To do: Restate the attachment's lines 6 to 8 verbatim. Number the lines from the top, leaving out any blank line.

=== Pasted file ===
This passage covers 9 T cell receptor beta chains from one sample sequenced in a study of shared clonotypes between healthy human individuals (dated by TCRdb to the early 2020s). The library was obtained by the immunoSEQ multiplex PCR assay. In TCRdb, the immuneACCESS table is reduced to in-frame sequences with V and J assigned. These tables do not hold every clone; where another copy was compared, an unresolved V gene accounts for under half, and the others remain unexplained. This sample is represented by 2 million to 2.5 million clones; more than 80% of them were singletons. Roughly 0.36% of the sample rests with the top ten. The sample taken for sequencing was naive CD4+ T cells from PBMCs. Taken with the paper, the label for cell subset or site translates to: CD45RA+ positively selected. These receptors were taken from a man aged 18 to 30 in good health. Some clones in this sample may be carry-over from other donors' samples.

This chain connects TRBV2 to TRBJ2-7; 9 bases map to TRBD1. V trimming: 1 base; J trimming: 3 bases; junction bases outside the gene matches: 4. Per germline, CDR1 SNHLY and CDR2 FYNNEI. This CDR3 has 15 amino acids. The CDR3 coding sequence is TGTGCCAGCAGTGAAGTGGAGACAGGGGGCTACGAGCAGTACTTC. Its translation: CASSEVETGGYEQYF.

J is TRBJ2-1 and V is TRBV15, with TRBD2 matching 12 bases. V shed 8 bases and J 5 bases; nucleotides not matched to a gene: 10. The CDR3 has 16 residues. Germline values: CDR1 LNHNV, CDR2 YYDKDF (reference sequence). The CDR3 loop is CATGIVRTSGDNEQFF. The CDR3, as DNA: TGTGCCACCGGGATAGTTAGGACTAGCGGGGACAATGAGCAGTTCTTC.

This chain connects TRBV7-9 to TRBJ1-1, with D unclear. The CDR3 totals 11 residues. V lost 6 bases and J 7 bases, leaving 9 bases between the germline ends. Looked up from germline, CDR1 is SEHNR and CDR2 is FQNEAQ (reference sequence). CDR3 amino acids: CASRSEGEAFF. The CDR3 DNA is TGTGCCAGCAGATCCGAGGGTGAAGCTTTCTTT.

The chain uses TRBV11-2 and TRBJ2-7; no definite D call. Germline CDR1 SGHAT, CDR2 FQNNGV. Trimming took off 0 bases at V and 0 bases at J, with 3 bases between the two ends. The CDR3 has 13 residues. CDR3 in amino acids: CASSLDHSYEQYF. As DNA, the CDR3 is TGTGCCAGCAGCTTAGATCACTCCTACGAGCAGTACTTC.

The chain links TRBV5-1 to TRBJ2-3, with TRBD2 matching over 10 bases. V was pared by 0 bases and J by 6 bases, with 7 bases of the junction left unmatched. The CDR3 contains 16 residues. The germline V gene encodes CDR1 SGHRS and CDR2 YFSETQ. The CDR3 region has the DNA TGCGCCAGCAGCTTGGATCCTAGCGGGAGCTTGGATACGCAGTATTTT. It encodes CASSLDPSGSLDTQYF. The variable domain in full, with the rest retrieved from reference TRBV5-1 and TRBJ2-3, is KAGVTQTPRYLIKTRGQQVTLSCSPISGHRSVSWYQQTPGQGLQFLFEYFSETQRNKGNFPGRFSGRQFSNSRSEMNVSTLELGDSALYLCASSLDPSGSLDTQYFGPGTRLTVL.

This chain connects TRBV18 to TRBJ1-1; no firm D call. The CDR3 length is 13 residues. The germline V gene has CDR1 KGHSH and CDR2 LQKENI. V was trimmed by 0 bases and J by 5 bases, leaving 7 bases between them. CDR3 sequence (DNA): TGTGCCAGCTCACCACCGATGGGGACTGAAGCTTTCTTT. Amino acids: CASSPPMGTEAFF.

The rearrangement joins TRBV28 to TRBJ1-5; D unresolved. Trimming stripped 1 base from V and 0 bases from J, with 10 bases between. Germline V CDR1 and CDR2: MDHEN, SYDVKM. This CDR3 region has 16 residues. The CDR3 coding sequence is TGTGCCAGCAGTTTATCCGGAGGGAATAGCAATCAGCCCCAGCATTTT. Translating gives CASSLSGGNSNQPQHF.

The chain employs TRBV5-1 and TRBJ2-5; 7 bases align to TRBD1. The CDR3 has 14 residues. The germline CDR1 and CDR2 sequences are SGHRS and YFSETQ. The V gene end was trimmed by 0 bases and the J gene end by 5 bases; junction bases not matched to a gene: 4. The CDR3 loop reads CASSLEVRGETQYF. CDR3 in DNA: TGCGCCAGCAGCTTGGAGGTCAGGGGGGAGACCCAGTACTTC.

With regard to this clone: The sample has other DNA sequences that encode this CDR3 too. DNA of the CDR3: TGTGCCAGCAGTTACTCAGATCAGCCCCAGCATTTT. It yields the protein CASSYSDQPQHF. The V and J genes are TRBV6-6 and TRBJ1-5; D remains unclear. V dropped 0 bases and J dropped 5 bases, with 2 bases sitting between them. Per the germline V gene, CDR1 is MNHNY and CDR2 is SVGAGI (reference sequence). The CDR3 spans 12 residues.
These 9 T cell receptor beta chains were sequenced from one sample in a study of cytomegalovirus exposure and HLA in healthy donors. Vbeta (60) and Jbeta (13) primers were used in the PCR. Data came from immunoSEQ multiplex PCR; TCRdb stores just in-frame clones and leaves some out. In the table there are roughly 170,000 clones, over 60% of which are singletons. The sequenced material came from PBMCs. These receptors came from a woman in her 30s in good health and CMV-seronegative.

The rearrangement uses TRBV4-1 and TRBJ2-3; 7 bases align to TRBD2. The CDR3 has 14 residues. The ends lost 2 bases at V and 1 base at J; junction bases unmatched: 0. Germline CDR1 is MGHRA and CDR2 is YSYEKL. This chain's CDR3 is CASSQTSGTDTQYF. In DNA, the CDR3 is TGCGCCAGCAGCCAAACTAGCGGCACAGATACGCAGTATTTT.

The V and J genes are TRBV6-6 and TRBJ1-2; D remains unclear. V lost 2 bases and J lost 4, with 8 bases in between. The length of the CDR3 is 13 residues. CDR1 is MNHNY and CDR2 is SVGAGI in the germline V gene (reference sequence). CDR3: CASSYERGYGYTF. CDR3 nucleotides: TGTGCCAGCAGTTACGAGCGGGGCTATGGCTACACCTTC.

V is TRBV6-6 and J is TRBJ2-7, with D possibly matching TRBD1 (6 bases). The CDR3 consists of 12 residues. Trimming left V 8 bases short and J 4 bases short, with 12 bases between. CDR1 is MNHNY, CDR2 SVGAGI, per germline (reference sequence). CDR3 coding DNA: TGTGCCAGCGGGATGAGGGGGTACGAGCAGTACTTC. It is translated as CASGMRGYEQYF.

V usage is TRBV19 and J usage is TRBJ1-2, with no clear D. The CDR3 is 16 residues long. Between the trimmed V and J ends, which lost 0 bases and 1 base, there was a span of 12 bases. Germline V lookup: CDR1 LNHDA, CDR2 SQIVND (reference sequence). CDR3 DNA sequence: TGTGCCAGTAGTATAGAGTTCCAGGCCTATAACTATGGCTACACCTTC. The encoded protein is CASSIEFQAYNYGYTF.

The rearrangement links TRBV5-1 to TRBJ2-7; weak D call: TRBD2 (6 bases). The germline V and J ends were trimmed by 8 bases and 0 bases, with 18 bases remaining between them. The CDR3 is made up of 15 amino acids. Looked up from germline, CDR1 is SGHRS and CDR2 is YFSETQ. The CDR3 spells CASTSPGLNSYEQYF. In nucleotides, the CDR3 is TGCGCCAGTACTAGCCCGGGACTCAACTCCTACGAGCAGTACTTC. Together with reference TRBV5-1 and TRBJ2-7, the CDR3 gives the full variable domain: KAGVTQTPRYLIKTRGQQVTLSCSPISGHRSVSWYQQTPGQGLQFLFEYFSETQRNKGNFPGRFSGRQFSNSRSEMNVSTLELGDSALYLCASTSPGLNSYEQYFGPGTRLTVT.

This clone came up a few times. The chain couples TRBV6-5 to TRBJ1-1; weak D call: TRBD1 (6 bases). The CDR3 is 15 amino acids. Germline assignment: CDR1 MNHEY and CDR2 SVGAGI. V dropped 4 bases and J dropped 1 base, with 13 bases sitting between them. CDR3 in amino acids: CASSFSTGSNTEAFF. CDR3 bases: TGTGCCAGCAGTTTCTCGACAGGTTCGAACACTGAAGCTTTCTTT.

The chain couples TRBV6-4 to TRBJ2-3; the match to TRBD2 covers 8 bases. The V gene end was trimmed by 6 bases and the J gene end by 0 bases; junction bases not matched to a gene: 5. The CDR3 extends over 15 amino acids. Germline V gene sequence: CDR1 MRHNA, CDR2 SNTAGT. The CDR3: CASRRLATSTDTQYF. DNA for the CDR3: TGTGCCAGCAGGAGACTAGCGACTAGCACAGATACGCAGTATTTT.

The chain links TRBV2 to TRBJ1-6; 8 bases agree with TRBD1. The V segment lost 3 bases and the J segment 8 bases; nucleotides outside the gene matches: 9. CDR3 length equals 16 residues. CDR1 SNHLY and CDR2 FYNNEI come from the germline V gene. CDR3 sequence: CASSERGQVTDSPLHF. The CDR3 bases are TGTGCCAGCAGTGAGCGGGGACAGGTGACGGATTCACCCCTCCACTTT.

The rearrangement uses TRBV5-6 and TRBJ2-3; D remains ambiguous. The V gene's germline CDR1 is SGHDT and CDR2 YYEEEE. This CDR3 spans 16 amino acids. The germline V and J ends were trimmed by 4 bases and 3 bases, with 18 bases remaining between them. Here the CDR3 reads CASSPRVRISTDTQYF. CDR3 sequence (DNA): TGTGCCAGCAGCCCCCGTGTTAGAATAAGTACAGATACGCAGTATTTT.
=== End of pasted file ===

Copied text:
The chain links TRBV5-1 to TRBJ2-3, with TRBD2 matching over 10 bases. V was pared by 0 bases and J by 6 bases, with 7 bases of the junction left unmatched. The CDR3 contains 16 residues. The germline V gene encodes CDR1 SGHRS and CDR2 YFSETQ. The CDR3 region has the DNA TGCGCCAGCAGCTTGGATCCTAGCGGGAGCTTGGATACGCAGTATTTT. It encodes CASSLDPSGSLDTQYF. The variable domain in full, with the rest retrieved from reference TRBV5-1 and TRBJ2-3, is KAGVTQTPRYLIKTRGQQVTLSCSPISGHRSVSWYQQTPGQGLQFLFEYFSETQRNKGNFPGRFSGRQFSNSRSEMNVSTLELGDSALYLCASSLDPSGSLDTQYFGPGTRLTVL.

This chain connects TRBV18 to TRBJ1-1; no firm D call. The CDR3 length is 13 residues. The germline V gene has CDR1 KGHSH and CDR2 LQKENI. V was trimmed by 0 bases and J by 5 bases, leaving 7 bases between them. CDR3 sequence (DNA): TGTGCCAGCTCACCACCGATGGGGACTGAAGCTTTCTTT. Amino acids: CASSPPMGTEAFF.

The rearrangement joins TRBV28 to TRBJ1-5; D unresolved. Trimming stripped 1 base from V and 0 bases from J, with 10 bases between. Germline V CDR1 and CDR2: MDHEN, SYDVKM. This CDR3 region has 16 residues. The CDR3 coding sequence is TGTGCCAGCAGTTTATCCGGAGGGAATAGCAATCAGCCCCAGCATTTT. Translating gives CASSLSGGNSNQPQHF.